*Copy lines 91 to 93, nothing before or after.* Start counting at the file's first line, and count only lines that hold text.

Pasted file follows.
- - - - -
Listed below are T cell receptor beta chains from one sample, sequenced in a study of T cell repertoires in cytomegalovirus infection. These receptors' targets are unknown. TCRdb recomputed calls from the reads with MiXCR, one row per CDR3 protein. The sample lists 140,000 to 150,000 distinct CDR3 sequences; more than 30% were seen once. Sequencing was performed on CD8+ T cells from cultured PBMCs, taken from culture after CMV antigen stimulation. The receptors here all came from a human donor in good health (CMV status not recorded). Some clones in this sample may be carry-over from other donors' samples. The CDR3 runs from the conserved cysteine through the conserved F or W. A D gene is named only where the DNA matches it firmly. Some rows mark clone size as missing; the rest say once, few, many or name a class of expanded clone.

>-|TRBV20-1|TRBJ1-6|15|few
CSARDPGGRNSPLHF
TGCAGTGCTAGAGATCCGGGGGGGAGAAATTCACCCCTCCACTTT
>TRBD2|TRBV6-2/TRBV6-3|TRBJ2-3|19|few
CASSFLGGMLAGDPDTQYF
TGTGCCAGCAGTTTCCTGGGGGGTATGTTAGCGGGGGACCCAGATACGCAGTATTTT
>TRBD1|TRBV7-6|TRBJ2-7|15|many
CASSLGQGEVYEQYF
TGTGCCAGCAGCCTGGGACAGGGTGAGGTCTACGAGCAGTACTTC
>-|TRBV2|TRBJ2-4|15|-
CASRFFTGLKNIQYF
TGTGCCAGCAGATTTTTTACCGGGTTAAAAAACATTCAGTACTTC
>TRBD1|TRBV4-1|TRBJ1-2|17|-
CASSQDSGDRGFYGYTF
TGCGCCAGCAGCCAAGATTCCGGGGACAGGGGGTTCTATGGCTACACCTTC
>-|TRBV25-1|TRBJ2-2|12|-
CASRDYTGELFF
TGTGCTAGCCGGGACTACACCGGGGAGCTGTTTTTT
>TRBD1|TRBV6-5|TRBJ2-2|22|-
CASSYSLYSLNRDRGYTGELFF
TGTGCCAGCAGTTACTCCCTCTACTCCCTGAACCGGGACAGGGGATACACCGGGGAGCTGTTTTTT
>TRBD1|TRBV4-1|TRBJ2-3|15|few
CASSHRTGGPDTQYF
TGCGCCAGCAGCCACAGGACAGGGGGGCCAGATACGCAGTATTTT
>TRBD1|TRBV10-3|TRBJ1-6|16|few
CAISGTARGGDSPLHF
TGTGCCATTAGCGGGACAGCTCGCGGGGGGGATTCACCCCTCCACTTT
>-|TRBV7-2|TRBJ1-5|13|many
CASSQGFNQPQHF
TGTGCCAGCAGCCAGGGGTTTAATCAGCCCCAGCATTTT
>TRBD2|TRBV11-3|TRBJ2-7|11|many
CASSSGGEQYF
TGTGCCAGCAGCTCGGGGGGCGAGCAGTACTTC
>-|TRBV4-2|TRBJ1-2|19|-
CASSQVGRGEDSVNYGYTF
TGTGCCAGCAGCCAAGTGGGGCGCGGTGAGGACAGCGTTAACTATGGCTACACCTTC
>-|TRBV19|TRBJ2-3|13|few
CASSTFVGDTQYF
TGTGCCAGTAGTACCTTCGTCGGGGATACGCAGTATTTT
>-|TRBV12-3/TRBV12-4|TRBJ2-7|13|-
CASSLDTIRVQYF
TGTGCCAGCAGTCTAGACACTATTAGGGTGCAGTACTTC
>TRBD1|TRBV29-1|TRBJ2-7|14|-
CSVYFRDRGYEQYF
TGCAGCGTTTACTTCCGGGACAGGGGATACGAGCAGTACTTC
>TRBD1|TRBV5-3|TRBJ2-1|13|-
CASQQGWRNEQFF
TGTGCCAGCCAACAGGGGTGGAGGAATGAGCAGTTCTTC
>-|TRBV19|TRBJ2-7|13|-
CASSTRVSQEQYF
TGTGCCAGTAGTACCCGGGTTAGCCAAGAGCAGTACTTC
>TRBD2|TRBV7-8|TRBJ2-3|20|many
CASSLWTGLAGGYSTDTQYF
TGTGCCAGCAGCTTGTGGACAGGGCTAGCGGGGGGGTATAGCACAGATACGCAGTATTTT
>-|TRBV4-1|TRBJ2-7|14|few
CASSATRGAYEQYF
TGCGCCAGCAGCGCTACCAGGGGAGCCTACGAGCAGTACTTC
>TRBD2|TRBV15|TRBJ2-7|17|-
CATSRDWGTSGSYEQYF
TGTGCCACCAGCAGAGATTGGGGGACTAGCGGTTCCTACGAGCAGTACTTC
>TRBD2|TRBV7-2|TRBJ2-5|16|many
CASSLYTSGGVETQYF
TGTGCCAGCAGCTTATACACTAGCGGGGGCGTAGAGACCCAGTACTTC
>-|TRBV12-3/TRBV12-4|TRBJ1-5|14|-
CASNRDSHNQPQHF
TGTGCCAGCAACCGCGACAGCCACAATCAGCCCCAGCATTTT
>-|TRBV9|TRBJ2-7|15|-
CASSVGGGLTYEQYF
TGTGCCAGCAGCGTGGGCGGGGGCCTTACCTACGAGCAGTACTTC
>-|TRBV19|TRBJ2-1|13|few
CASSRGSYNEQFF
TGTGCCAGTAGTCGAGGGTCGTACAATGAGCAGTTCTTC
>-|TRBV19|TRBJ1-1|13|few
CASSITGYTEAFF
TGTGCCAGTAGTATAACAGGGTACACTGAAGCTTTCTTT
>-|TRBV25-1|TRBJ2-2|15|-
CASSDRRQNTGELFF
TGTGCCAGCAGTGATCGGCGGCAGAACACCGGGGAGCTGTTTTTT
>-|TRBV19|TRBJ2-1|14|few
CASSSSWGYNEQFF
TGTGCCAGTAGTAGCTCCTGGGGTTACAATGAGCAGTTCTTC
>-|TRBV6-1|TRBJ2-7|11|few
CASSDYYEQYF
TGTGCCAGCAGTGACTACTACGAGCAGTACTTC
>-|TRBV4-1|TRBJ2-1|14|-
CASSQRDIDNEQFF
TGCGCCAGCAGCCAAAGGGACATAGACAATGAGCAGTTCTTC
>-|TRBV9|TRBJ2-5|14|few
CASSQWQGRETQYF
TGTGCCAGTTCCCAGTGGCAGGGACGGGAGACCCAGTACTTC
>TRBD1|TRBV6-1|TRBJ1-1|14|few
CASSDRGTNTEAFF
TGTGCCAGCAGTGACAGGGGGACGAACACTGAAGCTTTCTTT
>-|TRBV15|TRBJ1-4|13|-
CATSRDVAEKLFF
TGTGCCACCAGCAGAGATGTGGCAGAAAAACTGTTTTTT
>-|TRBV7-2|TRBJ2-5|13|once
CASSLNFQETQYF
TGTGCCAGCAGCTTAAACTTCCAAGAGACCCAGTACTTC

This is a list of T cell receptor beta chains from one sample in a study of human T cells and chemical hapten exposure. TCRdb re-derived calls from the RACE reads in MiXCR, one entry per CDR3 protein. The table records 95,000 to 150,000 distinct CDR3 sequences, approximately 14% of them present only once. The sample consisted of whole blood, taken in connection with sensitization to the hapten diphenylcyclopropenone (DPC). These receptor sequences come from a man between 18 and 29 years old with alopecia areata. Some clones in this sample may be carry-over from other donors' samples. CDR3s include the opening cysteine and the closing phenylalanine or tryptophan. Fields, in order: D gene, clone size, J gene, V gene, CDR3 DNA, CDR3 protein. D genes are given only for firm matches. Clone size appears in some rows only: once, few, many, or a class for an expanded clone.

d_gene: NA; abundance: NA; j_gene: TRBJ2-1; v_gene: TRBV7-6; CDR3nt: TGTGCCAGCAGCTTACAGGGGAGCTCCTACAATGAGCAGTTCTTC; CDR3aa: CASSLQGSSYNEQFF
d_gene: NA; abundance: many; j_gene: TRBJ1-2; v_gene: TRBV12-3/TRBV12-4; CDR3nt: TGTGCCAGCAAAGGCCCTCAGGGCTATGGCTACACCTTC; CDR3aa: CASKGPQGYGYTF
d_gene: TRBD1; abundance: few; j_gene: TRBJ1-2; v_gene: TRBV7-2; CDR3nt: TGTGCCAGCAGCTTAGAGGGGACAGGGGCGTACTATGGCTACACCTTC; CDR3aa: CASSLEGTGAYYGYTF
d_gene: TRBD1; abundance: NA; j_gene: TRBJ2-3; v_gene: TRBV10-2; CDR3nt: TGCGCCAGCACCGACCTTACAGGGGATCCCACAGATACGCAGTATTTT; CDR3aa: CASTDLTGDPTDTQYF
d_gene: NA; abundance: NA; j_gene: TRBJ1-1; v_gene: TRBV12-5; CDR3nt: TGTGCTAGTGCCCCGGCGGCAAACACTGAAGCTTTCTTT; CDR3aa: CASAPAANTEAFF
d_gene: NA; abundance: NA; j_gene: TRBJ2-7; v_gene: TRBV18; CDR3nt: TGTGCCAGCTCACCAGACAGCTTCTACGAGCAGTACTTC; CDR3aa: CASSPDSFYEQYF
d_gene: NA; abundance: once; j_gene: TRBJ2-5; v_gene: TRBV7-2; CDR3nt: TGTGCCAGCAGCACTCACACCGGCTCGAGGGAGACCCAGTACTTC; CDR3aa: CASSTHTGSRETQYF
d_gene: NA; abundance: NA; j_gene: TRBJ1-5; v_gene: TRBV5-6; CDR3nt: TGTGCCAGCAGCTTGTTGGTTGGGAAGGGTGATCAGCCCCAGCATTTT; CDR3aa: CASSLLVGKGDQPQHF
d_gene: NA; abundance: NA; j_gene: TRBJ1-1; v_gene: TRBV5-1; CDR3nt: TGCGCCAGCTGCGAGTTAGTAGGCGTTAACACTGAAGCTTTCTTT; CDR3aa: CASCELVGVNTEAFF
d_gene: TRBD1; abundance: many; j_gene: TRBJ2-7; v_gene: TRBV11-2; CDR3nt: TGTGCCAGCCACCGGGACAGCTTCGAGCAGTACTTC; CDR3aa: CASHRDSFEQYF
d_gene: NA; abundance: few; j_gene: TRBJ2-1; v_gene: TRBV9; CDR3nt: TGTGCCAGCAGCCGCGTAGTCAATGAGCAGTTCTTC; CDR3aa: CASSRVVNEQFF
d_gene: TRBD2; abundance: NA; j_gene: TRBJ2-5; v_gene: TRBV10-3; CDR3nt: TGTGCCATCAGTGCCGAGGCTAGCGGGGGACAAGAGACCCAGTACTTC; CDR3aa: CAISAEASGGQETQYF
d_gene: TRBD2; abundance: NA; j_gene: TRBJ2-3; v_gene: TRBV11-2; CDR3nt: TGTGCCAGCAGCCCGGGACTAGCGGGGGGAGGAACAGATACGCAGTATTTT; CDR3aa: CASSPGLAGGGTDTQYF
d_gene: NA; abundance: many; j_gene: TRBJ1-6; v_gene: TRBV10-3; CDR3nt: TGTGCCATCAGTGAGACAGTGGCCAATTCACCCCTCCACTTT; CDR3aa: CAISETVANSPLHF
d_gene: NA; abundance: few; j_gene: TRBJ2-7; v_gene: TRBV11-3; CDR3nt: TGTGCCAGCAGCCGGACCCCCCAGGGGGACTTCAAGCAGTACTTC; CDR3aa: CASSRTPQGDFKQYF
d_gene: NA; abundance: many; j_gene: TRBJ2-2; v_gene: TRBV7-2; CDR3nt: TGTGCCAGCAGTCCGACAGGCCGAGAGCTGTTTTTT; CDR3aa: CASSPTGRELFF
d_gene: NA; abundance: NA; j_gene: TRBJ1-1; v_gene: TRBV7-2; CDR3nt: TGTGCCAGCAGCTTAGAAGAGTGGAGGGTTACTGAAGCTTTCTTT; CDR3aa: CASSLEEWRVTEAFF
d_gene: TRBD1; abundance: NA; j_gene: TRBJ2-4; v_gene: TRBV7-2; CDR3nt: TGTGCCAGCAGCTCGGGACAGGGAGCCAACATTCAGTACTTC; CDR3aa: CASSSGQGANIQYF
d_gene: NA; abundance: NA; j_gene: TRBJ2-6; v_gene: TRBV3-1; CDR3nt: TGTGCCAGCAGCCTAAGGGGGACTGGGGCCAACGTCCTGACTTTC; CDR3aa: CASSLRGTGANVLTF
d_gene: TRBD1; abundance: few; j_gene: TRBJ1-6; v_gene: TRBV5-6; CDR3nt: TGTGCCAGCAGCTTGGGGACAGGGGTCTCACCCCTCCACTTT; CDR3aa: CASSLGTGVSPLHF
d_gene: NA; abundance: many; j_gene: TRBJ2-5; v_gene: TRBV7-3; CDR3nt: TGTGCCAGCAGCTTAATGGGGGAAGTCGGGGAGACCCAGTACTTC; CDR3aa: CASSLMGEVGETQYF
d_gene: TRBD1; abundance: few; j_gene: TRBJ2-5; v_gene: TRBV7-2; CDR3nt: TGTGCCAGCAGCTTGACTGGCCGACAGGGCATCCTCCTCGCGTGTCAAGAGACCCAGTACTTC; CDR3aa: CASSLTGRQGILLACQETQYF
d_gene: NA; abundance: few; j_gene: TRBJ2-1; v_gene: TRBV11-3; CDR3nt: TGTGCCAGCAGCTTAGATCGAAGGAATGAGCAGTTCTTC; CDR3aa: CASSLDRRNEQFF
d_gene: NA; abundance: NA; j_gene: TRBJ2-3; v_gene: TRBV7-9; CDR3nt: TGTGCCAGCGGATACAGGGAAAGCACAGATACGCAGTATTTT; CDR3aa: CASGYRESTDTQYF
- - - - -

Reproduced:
TGTGCCAGTTCCCAGTGGCAGGGACGGGAGACCCAGTACTTC
>TRBD1|TRBV6-1|TRBJ1-1|14|few
CASSDRGTNTEAFF